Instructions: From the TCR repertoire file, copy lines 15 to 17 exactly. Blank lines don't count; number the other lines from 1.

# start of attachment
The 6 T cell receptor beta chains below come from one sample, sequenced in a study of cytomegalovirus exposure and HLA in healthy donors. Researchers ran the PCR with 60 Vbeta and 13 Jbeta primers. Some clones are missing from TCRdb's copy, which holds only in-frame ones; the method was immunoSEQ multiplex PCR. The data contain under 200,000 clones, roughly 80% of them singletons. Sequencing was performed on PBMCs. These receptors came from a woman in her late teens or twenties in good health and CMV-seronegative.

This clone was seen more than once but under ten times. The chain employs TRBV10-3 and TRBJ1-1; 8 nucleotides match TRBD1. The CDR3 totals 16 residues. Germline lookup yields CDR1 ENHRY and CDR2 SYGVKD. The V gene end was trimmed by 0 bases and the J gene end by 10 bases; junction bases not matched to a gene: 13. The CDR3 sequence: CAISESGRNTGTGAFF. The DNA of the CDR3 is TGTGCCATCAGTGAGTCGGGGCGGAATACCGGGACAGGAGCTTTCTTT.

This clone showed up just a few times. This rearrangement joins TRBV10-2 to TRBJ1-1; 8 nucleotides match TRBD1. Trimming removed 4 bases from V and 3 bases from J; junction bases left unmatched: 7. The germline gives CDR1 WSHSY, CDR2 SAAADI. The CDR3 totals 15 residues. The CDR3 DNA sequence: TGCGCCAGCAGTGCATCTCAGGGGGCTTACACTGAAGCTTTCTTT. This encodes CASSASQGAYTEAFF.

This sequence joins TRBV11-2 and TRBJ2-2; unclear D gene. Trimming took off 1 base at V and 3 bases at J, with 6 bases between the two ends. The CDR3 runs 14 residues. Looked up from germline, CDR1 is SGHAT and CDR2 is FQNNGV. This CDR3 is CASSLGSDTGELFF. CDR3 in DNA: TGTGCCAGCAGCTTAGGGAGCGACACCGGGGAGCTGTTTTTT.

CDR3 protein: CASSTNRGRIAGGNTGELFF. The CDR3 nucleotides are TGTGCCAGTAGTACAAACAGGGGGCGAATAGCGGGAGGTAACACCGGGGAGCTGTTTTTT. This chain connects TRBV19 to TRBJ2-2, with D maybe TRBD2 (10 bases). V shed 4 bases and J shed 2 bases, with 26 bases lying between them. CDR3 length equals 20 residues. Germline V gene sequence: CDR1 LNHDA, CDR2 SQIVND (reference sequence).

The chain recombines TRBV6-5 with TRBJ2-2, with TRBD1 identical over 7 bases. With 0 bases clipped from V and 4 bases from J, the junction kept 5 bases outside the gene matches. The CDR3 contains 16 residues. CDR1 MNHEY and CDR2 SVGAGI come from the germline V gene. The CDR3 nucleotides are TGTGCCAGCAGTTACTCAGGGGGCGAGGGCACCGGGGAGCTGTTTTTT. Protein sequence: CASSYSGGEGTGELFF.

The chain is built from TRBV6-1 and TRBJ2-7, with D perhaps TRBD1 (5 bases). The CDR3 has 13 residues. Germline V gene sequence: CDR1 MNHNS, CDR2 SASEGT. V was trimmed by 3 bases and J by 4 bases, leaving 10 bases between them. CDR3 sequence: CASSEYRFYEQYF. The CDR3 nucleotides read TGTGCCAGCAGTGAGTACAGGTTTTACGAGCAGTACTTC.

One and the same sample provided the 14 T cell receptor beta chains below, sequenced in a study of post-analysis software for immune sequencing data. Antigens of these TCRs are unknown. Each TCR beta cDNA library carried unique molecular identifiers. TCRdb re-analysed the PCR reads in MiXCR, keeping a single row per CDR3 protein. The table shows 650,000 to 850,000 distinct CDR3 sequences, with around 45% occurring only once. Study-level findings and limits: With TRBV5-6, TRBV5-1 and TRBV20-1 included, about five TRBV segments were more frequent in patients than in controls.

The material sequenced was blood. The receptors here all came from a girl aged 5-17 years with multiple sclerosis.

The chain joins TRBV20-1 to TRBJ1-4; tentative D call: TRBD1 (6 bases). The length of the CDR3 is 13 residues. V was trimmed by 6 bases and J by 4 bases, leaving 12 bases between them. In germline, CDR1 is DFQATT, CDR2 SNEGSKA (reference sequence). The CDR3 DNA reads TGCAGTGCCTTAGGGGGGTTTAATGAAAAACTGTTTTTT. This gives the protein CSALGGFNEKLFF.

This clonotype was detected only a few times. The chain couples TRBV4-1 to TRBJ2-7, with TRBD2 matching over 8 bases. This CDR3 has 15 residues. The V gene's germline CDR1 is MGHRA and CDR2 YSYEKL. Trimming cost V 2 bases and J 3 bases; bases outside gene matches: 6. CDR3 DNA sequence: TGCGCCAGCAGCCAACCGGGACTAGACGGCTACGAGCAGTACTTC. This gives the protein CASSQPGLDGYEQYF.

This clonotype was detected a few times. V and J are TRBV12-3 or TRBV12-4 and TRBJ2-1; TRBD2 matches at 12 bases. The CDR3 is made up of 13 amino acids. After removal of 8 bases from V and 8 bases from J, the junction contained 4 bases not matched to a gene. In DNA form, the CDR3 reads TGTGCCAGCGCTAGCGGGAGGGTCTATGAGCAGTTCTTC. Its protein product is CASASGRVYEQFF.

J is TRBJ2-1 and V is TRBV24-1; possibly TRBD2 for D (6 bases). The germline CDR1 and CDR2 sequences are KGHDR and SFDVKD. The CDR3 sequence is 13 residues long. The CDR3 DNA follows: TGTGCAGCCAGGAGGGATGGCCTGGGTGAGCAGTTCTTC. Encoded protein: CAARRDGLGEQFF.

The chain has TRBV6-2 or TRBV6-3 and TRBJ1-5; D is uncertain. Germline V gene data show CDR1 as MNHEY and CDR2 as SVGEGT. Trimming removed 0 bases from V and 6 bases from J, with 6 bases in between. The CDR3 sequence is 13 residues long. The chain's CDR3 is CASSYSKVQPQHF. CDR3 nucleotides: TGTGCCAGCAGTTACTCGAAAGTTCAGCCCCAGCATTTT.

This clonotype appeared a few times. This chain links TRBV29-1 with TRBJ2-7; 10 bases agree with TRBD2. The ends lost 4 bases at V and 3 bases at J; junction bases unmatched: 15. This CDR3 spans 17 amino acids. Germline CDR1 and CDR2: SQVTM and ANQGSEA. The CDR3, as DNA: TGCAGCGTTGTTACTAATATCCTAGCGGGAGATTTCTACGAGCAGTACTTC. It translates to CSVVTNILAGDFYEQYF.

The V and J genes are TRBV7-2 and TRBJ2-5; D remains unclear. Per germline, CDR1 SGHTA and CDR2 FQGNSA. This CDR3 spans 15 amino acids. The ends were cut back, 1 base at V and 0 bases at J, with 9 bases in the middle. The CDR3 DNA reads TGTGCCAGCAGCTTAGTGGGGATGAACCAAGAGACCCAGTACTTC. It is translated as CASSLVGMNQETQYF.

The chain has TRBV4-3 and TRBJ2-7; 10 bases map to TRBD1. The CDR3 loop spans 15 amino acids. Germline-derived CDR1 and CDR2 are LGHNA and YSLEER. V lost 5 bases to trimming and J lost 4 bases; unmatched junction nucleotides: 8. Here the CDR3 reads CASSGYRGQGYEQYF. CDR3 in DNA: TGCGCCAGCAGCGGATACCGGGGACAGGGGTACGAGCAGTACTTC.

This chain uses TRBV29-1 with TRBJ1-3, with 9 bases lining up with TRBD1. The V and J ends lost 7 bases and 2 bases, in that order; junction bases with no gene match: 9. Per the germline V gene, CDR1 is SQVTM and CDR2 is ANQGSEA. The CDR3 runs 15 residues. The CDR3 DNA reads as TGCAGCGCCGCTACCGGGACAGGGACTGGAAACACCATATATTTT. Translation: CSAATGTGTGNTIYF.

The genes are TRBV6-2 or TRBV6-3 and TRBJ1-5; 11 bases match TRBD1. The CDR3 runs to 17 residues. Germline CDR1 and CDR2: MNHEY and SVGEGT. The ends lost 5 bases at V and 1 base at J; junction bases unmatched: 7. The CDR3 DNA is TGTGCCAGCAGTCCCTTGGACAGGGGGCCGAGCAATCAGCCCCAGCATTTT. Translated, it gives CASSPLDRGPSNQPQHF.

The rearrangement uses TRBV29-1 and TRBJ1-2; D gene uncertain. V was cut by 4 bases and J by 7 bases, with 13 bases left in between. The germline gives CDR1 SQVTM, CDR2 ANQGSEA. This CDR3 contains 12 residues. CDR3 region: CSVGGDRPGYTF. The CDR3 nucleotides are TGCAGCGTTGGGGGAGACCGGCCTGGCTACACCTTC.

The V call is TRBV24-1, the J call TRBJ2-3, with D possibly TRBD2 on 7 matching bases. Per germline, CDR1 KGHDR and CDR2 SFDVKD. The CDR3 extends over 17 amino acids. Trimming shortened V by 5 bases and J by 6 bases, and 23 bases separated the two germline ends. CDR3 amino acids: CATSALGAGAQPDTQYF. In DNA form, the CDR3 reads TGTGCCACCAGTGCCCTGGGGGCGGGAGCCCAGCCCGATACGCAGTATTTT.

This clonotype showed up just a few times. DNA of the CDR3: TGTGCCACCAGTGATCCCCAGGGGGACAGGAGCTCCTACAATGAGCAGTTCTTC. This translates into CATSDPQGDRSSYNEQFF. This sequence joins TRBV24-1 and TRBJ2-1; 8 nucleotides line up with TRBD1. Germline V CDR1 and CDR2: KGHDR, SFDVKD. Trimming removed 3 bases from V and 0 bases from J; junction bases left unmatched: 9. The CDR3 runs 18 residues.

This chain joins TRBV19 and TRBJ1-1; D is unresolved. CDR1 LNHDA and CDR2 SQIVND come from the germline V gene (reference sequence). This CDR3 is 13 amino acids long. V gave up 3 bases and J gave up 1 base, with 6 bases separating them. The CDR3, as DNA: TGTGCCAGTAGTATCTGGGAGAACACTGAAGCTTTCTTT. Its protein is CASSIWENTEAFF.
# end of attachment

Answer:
This clonotype appeared a few times. This chain links TRBV29-1 with TRBJ2-7; 10 bases agree with TRBD2. The ends lost 4 bases at V and 3 bases at J; junction bases unmatched: 15. This CDR3 spans 17 amino acids. Germline CDR1 and CDR2: SQVTM and ANQGSEA. The CDR3, as DNA: TGCAGCGTTGTTACTAATATCCTAGCGGGAGATTTCTACGAGCAGTACTTC. It translates to CSVVTNILAGDFYEQYF.

The V and J genes are TRBV7-2 and TRBJ2-5; D remains unclear. Per germline, CDR1 SGHTA and CDR2 FQGNSA. This CDR3 spans 15 amino acids. The ends were cut back, 1 base at V and 0 bases at J, with 9 bases in the middle. The CDR3 DNA reads TGTGCCAGCAGCTTAGTGGGGATGAACCAAGAGACCCAGTACTTC. It is translated as CASSLVGMNQETQYF.

The chain has TRBV4-3 and TRBJ2-7; 10 bases map to TRBD1. The CDR3 loop spans 15 amino acids. Germline-derived CDR1 and CDR2 are LGHNA and YSLEER. V lost 5 bases to trimming and J lost 4 bases; unmatched junction nucleotides: 8. Here the CDR3 reads CASSGYRGQGYEQYF. CDR3 in DNA: TGCGCCAGCAGCGGATACCGGGGACAGGGGTACGAGCAGTACTTC.